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What Are The Most Anti-Gay Businesses

A window sticker on a downtown Indianapolis business, Wednesday, March 25, 2015, shows its objection to the Religious Freedom bill passed by the Indiana legislature. Organizers of a major gamers' convention and a large church gathering say they're considering moving events from Indianapolis over a bill that critics say could legalize discrimination against gays. (AP Photo/Michael Conroy)

Last week we noted the various LGBT-friendly businesses nationwide that were, in our opinion, deserving of our queer dollars this holiday season. Whether by specifically catering to an LGBT clientele with designated products, including ‘out’ people in their promotional campaigns, or offering protections for queer employees, they (among the many others not included in our short list) are widely considered to be inclusive, and therefore, worthwhile of our time and money. I’m looking at you, Apple. Oh heeeeey, Tim Cook. #Daddy

But we must also acknowledge that there are some companies that aren’t necessarily doing much to show corporate love to LGBT folks both in front of and/or behind the cash register either because of ignorance or indirect prejudice. In fact, that’s exactly why the nation’s largest LGBT civil rights organization, the Human Rights Campaign, initially launched its annual Corporate Equality Index (CEI). While the survey outlines and ranks the best places for LGBT employees (with help from the actual companies themselves after answering pointed questions about their human resources policies), the corresponding results implicitly inform us of their views on queer patrons. Then again, the value of a buck doesn’t change if it’s in a gay person’s hand. At least I don’t think.

That being said, I referred to HRC’s 2016 Corporate Equality Index to determine which businesses received the lowest scores this year. Plus, I focused primarily on those that holiday shoppers would frequent this month when buying gifts either for themselves or their loved ones. Whether you decide to boycott, inform, or abandon these establishments is up to you.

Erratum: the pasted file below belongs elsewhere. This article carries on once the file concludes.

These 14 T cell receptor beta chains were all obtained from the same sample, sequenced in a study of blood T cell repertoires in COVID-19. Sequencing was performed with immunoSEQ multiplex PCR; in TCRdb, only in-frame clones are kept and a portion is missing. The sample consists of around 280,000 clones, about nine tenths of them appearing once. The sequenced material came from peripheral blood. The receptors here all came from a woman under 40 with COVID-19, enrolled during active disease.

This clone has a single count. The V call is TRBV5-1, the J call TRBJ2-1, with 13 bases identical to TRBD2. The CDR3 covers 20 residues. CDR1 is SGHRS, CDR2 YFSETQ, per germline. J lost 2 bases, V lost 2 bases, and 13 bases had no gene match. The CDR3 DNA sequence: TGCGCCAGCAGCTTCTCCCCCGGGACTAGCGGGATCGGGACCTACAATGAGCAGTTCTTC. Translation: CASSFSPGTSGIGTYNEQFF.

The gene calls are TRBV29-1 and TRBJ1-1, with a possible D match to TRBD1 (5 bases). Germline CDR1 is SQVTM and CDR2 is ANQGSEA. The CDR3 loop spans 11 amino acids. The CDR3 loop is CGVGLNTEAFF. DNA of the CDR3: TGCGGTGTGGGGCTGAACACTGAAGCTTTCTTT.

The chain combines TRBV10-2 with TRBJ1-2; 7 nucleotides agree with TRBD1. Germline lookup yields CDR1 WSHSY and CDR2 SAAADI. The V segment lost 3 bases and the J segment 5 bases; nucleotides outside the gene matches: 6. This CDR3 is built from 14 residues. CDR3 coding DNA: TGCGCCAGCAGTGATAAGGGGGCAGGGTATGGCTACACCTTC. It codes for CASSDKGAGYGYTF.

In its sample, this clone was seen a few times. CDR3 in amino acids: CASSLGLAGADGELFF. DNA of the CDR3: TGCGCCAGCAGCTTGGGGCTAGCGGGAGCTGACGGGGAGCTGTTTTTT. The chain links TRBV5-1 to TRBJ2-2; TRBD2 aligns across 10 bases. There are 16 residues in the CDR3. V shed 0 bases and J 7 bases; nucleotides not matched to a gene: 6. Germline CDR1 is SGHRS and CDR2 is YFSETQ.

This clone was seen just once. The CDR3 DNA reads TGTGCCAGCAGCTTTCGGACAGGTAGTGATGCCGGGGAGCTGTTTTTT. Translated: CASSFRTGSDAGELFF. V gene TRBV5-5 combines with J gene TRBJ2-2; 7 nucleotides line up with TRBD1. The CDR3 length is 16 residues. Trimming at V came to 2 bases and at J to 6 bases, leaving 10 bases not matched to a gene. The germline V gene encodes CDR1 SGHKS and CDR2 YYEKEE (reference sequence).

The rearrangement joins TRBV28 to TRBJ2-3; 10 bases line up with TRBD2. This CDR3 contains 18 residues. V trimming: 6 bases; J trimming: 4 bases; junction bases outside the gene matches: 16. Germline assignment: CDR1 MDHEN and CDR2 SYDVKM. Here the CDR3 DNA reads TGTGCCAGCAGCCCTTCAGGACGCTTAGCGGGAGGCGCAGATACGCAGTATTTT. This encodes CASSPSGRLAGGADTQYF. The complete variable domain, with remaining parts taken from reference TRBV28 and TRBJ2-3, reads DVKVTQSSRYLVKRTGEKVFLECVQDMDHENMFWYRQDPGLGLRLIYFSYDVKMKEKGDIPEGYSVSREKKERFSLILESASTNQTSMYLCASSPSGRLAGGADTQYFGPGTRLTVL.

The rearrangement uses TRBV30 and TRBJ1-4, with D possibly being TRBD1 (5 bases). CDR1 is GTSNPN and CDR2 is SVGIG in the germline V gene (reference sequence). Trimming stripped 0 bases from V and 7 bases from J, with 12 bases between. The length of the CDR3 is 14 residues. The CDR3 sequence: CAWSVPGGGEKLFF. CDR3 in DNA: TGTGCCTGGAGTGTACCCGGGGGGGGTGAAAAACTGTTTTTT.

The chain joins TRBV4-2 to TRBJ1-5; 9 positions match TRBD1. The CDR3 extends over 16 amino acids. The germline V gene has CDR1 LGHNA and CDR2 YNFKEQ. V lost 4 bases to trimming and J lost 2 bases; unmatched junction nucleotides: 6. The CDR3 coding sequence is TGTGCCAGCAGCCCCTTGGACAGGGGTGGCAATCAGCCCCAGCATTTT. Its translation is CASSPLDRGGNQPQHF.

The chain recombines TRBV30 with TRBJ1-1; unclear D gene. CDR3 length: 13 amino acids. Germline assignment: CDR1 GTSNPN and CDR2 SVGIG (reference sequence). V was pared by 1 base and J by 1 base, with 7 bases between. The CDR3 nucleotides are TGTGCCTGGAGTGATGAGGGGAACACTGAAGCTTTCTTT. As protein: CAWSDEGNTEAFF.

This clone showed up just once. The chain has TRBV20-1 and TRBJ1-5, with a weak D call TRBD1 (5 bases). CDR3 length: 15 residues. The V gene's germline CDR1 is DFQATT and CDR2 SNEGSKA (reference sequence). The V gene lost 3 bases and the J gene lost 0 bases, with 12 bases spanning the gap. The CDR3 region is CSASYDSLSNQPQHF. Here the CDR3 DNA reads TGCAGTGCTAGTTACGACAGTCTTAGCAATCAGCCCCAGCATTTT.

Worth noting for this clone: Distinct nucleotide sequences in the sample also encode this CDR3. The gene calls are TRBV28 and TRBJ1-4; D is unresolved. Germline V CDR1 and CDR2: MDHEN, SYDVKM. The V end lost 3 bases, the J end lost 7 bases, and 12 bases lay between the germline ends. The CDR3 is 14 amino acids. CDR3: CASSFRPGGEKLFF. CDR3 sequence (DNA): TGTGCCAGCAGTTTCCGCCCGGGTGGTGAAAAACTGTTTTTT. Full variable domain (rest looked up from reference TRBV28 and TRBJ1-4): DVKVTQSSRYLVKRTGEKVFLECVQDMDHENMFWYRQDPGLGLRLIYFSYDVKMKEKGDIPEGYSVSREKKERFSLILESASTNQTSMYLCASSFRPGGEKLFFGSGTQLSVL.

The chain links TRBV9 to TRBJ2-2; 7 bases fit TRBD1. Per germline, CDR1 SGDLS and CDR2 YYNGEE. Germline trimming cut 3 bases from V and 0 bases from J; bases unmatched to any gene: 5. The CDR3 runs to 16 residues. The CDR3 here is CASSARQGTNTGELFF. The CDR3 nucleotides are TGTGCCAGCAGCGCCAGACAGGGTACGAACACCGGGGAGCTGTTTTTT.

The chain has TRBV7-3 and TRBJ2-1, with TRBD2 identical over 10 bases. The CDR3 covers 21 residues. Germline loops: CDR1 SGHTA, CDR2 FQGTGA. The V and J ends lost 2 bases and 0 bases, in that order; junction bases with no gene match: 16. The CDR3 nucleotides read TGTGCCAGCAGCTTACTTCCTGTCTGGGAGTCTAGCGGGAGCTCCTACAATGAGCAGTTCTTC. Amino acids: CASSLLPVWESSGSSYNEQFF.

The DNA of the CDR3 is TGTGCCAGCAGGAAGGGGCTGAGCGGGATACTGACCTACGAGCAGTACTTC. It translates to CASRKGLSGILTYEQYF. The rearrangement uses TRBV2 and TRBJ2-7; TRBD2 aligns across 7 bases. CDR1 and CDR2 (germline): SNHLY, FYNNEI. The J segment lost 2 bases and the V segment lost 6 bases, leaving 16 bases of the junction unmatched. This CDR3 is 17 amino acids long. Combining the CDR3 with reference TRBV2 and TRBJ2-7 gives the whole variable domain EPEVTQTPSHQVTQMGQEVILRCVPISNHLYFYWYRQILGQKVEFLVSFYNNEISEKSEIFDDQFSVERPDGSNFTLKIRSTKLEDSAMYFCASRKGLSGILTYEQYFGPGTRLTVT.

Now the first four companies scored a 10 out of a possible 100 on the CEI. According to HRC’s website, that means that they each have a non-discrimination policy that explicitly protects gay and lesbian employees in both their U.S. and global operations. But that’s about it. Nothing for their transgender counterparts. Just a basic, “eh, we won’t fire you” if you’re cisgender.

Harley-Davidson

Neiman Marcus

Guess?

Express

The remaining corporations, though, received a 0 on the CEI.

The Trump Organization

Skechers

Quiksilver

Pier 1

Michael’s

Mary Kay

That’s failing with a capital F, y’all. You should definitely note that one of those is the Trump Organization, which, depending on if you believe him, may or may not still be led by our new president-elect. Yes, the same president-elect whose vice presidential pick believes we can turn straight with shock therapy and that we should be denied basic goods and services because of someone else’s religious beliefs.

A 0 means that, unlike the first four businesses, these companies don’t have protections for ANY LGBT workers, including those coming from a third-party contractor or vendor. This is all legally sound since Congress never passed the Employment Non-Discrimination Act (despite numerous attempts), and it still refuses to consider a broader piece of legislation known as the Equality Act. So while we, as LGBT people, frown upon this fact, it’s still technically OK to get away with in a post-Trump election.

Along with not providing detailed protections for their LGBT employees, these companies also don’t provide domestic partner health insurance (like dental and vision) or parity in soft benefits (including relocation assistance, bereavement leave, and joint/survivor annuity).  They also neglect to offer equal health coverage for trans employees, especially those seeking help when mulling sex-reassignment surgery and a full transition.

HRC’s Corporate Equality Index also found that although the following businesses did NOT engage in any homophobic activity, they lacked the resources to both establish training sessions on LGBT cultural competency AND create a safe space for LGBT employees with an affinity group. They also failed to engage in inclusive marketing or sponsor pro-gay events. That’s a direct contrast from last week’s Top Ten Best Businesses for Queer Shoppers, which each assisted in Pride this year.

As you can imagine, national businesses that harbor negative feelings toward LGBT people are incredibly hard to uncover. And I will be clear in saying that neither of those listed above have vocalized hatred toward the LGBT community. But now you’re fully aware of how they operate behind the scenes. So don’t forget to carry that information with you in your wallet or purse this December.

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